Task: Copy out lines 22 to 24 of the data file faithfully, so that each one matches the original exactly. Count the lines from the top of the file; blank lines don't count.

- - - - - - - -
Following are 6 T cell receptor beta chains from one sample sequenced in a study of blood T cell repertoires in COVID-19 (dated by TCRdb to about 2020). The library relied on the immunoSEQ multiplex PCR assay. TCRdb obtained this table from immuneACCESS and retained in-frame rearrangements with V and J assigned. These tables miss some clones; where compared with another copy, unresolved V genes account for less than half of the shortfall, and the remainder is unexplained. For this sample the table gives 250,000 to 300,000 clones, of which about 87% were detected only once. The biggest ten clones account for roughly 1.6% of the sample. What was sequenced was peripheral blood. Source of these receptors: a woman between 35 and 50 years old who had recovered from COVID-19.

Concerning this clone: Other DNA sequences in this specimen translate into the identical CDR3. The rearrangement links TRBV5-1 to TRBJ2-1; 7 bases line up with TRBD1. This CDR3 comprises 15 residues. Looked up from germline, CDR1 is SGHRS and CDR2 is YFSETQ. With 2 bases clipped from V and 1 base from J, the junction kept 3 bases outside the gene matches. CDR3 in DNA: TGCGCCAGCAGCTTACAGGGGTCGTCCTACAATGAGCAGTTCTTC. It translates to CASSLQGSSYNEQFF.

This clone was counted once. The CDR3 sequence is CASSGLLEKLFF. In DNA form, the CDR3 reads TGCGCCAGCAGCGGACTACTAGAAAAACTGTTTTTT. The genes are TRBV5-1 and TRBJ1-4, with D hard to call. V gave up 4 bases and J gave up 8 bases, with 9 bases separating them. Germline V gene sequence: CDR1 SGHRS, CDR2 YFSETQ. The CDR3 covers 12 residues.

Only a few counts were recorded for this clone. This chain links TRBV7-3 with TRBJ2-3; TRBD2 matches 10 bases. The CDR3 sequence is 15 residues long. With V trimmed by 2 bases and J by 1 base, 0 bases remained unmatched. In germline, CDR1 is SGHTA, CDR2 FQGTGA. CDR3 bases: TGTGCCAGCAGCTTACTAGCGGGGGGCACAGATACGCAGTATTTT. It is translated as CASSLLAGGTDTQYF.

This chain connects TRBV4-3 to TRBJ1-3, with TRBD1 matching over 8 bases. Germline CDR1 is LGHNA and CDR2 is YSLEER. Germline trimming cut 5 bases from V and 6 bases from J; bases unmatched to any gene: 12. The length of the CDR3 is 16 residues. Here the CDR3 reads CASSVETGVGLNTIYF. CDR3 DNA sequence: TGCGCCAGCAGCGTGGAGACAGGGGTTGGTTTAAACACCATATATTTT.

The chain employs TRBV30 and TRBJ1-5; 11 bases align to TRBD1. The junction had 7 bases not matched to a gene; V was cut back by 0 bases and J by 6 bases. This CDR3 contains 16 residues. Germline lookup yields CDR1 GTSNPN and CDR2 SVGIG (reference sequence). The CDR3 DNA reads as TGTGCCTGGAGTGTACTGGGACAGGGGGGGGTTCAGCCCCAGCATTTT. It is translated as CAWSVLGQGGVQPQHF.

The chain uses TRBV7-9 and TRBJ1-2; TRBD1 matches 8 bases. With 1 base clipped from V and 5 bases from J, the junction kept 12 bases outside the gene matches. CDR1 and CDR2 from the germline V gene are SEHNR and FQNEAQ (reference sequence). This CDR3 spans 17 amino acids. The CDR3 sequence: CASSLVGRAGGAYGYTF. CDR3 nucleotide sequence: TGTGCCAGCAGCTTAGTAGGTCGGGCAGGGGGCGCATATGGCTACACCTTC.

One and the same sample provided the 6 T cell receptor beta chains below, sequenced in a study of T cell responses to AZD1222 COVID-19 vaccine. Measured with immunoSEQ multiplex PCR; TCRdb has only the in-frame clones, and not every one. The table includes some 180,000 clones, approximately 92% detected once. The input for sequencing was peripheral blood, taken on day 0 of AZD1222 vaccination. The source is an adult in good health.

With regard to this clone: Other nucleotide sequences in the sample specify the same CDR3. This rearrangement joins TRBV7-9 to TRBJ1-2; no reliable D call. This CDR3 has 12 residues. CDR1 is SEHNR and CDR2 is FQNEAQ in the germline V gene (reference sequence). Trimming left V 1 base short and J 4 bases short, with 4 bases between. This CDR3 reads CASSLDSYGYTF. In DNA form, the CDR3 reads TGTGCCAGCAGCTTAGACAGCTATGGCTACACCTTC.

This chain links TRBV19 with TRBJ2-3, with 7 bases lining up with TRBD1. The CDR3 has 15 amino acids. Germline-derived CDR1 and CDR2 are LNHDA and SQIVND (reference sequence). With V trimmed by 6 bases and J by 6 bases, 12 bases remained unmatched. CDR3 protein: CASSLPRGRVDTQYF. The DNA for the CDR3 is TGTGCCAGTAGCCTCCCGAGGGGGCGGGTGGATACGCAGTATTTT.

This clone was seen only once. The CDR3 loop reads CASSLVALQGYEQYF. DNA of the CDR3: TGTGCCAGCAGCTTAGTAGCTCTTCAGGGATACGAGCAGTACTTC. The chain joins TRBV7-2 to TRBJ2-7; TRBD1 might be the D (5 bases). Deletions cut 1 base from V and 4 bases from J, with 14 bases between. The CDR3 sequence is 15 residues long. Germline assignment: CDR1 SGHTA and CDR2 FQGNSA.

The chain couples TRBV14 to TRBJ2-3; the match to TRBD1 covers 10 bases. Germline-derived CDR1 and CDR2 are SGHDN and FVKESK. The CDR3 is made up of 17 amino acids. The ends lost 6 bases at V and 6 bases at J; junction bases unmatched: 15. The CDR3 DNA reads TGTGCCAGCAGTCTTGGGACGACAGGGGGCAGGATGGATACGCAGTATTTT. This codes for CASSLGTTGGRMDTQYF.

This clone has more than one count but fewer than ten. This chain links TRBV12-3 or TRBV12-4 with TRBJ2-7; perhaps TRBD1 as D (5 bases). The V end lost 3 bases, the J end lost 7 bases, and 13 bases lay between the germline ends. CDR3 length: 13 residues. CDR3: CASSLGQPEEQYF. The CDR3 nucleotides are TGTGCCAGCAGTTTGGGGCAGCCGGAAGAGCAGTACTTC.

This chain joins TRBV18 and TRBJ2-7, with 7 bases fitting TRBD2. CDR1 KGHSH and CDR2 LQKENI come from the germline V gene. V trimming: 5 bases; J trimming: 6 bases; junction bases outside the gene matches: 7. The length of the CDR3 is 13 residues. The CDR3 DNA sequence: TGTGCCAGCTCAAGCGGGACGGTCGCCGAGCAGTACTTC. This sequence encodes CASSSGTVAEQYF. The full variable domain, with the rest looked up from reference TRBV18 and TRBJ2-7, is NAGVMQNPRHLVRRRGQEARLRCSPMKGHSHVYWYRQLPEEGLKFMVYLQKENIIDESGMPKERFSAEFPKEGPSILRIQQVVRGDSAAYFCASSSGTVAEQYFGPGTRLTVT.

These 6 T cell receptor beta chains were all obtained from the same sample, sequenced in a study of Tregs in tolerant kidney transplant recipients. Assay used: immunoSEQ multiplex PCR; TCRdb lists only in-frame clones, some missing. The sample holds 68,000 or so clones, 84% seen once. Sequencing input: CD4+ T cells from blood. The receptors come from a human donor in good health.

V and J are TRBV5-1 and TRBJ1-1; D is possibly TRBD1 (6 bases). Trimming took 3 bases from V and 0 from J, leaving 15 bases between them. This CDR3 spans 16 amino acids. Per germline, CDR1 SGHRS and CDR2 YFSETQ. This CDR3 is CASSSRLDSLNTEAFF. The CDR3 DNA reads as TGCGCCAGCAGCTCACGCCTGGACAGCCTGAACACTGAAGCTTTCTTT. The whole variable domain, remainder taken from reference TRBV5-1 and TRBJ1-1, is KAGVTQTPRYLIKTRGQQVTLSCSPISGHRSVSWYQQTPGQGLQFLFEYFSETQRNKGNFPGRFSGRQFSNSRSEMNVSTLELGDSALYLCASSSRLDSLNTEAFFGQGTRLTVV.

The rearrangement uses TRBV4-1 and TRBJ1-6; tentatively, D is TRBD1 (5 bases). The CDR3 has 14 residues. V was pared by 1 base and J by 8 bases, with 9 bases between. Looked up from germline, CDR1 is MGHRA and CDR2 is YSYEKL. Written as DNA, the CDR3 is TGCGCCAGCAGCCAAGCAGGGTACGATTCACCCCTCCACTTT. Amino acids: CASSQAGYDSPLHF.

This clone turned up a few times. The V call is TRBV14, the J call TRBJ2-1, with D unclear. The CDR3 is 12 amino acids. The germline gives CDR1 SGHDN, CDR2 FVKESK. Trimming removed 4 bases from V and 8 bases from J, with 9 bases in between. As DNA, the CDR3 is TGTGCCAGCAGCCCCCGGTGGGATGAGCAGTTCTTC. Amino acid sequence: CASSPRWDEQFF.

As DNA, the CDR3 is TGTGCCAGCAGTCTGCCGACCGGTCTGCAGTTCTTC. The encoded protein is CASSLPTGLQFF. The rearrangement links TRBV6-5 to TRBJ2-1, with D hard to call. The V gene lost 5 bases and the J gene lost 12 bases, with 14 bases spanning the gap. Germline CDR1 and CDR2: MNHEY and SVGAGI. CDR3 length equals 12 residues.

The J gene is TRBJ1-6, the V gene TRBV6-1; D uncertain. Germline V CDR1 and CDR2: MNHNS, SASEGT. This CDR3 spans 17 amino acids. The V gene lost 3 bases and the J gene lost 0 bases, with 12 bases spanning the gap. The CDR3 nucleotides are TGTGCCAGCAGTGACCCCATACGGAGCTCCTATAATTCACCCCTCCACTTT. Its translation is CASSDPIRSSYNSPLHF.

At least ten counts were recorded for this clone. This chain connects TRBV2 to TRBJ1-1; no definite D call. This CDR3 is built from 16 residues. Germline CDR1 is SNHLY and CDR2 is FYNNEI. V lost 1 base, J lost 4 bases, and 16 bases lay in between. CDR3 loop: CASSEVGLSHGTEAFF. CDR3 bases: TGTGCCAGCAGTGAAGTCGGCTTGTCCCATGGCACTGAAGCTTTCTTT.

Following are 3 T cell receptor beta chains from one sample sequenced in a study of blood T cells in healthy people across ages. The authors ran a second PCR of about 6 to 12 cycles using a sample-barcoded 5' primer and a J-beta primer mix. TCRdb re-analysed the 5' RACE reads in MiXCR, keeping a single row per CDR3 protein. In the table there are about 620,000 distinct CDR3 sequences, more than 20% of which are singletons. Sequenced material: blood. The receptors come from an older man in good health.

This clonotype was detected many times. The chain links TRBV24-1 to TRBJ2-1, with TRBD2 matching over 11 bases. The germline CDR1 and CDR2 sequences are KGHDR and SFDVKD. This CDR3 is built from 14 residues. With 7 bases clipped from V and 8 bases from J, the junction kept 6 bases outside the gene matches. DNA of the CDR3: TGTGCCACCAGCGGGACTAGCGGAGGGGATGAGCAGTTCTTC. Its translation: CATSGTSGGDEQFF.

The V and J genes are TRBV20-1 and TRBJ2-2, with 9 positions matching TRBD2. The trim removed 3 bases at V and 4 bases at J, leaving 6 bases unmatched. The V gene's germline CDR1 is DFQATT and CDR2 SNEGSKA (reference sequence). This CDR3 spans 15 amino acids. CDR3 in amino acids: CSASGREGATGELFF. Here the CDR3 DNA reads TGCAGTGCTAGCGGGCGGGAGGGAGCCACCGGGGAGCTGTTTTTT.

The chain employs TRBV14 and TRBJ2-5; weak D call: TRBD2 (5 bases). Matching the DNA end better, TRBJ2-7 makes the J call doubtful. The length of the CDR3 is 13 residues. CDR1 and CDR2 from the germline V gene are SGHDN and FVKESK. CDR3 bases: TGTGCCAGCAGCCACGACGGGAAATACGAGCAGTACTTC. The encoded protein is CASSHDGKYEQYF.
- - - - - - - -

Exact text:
Following are 3 T cell receptor beta chains from one sample sequenced in a study of blood T cells in healthy people across ages. The authors ran a second PCR of about 6 to 12 cycles using a sample-barcoded 5' primer and a J-beta primer mix. TCRdb re-analysed the 5' RACE reads in MiXCR, keeping a single row per CDR3 protein. In the table there are about 620,000 distinct CDR3 sequences, more than 20% of which are singletons. Sequenced material: blood. The receptors come from an older man in good health.

This clonotype was detected many times. The chain links TRBV24-1 to TRBJ2-1, with TRBD2 matching over 11 bases. The germline CDR1 and CDR2 sequences are KGHDR and SFDVKD. This CDR3 is built from 14 residues. With 7 bases clipped from V and 8 bases from J, the junction kept 6 bases outside the gene matches. DNA of the CDR3: TGTGCCACCAGCGGGACTAGCGGAGGGGATGAGCAGTTCTTC. Its translation: CATSGTSGGDEQFF.

The V and J genes are TRBV20-1 and TRBJ2-2, with 9 positions matching TRBD2. The trim removed 3 bases at V and 4 bases at J, leaving 6 bases unmatched. The V gene's germline CDR1 is DFQATT and CDR2 SNEGSKA (reference sequence). This CDR3 spans 15 amino acids. CDR3 in amino acids: CSASGREGATGELFF. Here the CDR3 DNA reads TGCAGTGCTAGCGGGCGGGAGGGAGCCACCGGGGAGCTGTTTTTT.